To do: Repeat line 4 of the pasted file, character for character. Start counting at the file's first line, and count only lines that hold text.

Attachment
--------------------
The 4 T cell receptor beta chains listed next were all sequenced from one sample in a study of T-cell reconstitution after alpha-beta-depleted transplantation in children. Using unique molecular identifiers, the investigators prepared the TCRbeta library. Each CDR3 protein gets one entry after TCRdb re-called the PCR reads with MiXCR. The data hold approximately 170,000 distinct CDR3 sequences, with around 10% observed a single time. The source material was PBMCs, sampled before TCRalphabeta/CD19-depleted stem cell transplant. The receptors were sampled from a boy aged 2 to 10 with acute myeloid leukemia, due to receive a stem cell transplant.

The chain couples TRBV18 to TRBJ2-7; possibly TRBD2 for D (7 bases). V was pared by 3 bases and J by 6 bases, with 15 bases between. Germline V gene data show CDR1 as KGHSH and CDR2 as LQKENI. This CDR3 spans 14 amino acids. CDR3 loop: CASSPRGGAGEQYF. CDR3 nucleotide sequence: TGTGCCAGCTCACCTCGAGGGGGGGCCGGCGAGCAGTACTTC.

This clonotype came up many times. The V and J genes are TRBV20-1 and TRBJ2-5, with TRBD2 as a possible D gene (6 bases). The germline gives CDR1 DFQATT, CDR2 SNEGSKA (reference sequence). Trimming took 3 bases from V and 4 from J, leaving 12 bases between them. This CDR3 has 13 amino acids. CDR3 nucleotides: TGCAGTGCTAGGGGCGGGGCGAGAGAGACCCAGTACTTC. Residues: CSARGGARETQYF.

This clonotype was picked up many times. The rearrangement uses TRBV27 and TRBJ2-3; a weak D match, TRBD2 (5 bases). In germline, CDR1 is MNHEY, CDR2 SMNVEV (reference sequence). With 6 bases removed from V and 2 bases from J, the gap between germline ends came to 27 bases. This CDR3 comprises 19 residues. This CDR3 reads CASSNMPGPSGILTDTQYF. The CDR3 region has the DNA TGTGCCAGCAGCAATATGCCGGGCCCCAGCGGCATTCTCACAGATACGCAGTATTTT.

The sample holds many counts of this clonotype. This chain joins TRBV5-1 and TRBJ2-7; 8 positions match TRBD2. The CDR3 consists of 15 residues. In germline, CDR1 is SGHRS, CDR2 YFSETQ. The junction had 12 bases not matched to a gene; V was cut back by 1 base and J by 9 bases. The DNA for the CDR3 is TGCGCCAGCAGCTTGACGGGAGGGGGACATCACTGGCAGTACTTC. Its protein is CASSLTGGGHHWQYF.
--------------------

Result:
This clonotype was picked up many times. The rearrangement uses TRBV27 and TRBJ2-3; a weak D match, TRBD2 (5 bases). In germline, CDR1 is MNHEY, CDR2 SMNVEV (reference sequence). With 6 bases removed from V and 2 bases from J, the gap between germline ends came to 27 bases. This CDR3 comprises 19 residues. This CDR3 reads CASSNMPGPSGILTDTQYF. The CDR3 region has the DNA TGTGCCAGCAGCAATATGCCGGGCCCCAGCGGCATTCTCACAGATACGCAGTATTTT.